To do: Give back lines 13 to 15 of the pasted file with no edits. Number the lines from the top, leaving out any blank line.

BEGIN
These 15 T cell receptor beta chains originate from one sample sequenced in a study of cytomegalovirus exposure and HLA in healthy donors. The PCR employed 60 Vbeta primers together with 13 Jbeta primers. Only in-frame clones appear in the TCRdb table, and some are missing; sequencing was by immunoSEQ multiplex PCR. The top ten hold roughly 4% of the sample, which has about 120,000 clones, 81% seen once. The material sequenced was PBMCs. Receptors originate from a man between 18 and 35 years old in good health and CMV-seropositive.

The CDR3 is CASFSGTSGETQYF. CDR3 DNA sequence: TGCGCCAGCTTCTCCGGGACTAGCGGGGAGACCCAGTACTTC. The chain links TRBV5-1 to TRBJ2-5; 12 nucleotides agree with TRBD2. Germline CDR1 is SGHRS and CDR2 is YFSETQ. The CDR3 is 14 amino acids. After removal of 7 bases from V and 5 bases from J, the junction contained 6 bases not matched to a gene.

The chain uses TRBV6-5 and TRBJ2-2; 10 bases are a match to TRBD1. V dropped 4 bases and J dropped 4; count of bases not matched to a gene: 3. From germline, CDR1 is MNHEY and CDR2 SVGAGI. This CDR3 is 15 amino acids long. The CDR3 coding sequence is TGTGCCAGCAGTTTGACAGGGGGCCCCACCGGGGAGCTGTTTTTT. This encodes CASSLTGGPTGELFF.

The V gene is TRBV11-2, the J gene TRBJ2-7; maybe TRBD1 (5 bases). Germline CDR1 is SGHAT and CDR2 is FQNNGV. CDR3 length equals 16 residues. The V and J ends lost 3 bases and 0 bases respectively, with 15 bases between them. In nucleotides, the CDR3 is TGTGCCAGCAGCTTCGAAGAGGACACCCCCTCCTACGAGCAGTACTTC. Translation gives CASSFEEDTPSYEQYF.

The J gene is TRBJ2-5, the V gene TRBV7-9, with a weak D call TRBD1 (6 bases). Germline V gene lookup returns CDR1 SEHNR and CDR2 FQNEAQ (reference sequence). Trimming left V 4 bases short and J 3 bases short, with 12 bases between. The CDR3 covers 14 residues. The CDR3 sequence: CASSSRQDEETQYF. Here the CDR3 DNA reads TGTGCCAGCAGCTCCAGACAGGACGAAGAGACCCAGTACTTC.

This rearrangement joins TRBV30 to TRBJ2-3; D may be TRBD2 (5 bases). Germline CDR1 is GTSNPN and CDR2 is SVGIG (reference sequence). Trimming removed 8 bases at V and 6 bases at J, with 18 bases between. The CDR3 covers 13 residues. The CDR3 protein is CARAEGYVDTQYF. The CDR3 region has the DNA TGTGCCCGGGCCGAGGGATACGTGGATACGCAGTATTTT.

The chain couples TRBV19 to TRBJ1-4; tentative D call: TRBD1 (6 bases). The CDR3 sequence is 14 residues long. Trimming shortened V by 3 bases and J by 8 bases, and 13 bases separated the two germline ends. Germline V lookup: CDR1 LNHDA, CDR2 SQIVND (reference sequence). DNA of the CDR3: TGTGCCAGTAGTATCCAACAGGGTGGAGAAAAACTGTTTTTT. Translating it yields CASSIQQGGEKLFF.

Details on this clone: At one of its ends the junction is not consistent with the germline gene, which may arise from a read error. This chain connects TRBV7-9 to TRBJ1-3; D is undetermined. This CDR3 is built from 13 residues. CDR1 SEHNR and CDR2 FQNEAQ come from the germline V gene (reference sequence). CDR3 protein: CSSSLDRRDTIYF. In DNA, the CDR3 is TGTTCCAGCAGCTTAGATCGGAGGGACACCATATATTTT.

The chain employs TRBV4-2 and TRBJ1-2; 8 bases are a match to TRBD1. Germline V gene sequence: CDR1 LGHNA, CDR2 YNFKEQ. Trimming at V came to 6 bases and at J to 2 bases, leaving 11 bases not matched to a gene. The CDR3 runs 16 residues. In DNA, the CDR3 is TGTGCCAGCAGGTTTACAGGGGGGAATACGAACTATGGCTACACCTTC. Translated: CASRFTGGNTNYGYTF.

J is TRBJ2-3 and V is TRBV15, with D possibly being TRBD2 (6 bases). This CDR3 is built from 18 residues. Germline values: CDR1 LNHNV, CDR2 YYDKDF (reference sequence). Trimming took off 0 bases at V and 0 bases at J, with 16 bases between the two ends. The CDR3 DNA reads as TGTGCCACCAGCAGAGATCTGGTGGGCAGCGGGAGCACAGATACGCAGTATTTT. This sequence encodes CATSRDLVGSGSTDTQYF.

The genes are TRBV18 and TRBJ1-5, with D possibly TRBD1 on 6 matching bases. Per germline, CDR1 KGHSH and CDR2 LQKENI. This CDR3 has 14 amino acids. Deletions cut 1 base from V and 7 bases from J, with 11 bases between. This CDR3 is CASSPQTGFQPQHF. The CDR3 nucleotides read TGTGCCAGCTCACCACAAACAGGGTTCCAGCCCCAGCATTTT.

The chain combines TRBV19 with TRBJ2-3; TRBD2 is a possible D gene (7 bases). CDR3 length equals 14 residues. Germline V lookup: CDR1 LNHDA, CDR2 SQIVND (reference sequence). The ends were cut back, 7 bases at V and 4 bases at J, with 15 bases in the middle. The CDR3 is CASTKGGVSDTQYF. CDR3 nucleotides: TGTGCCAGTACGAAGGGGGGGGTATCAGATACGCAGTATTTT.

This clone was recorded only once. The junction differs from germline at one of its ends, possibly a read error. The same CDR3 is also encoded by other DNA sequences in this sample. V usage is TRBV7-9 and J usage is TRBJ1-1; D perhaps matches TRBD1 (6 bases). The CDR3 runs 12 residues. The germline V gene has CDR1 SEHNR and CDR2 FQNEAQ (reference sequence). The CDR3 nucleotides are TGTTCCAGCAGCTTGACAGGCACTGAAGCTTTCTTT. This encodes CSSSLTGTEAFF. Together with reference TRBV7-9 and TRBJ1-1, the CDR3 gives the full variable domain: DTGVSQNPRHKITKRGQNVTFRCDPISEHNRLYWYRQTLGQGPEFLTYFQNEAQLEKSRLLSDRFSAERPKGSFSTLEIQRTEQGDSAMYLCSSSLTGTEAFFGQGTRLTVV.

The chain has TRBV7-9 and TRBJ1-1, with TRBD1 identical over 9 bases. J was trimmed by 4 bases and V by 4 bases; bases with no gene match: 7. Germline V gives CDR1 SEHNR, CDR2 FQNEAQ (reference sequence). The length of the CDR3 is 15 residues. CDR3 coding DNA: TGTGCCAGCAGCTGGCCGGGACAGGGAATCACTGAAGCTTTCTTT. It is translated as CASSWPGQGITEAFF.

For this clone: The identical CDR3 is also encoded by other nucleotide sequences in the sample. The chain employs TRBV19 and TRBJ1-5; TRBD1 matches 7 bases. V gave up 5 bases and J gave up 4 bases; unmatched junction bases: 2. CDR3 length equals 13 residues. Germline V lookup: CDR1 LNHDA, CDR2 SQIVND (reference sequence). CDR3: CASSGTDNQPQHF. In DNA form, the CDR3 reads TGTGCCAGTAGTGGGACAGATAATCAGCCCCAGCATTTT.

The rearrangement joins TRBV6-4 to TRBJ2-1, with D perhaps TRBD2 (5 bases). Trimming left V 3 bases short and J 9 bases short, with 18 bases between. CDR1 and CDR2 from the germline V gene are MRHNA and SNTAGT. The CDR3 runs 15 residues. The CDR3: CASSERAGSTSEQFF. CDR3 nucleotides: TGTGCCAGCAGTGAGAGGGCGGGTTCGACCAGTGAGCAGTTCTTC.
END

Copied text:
This clone was recorded only once. The junction differs from germline at one of its ends, possibly a read error. The same CDR3 is also encoded by other DNA sequences in this sample. V usage is TRBV7-9 and J usage is TRBJ1-1; D perhaps matches TRBD1 (6 bases). The CDR3 runs 12 residues. The germline V gene has CDR1 SEHNR and CDR2 FQNEAQ (reference sequence). The CDR3 nucleotides are TGTTCCAGCAGCTTGACAGGCACTGAAGCTTTCTTT. This encodes CSSSLTGTEAFF. Together with reference TRBV7-9 and TRBJ1-1, the CDR3 gives the full variable domain: DTGVSQNPRHKITKRGQNVTFRCDPISEHNRLYWYRQTLGQGPEFLTYFQNEAQLEKSRLLSDRFSAERPKGSFSTLEIQRTEQGDSAMYLCSSSLTGTEAFFGQGTRLTVV.

The chain has TRBV7-9 and TRBJ1-1, with TRBD1 identical over 9 bases. J was trimmed by 4 bases and V by 4 bases; bases with no gene match: 7. Germline V gives CDR1 SEHNR, CDR2 FQNEAQ (reference sequence). The length of the CDR3 is 15 residues. CDR3 coding DNA: TGTGCCAGCAGCTGGCCGGGACAGGGAATCACTGAAGCTTTCTTT. It is translated as CASSWPGQGITEAFF.

For this clone: The identical CDR3 is also encoded by other nucleotide sequences in the sample. The chain employs TRBV19 and TRBJ1-5; TRBD1 matches 7 bases. V gave up 5 bases and J gave up 4 bases; unmatched junction bases: 2. CDR3 length equals 13 residues. Germline V lookup: CDR1 LNHDA, CDR2 SQIVND (reference sequence). CDR3: CASSGTDNQPQHF. In DNA form, the CDR3 reads TGTGCCAGTAGTGGGACAGATAATCAGCCCCAGCATTTT.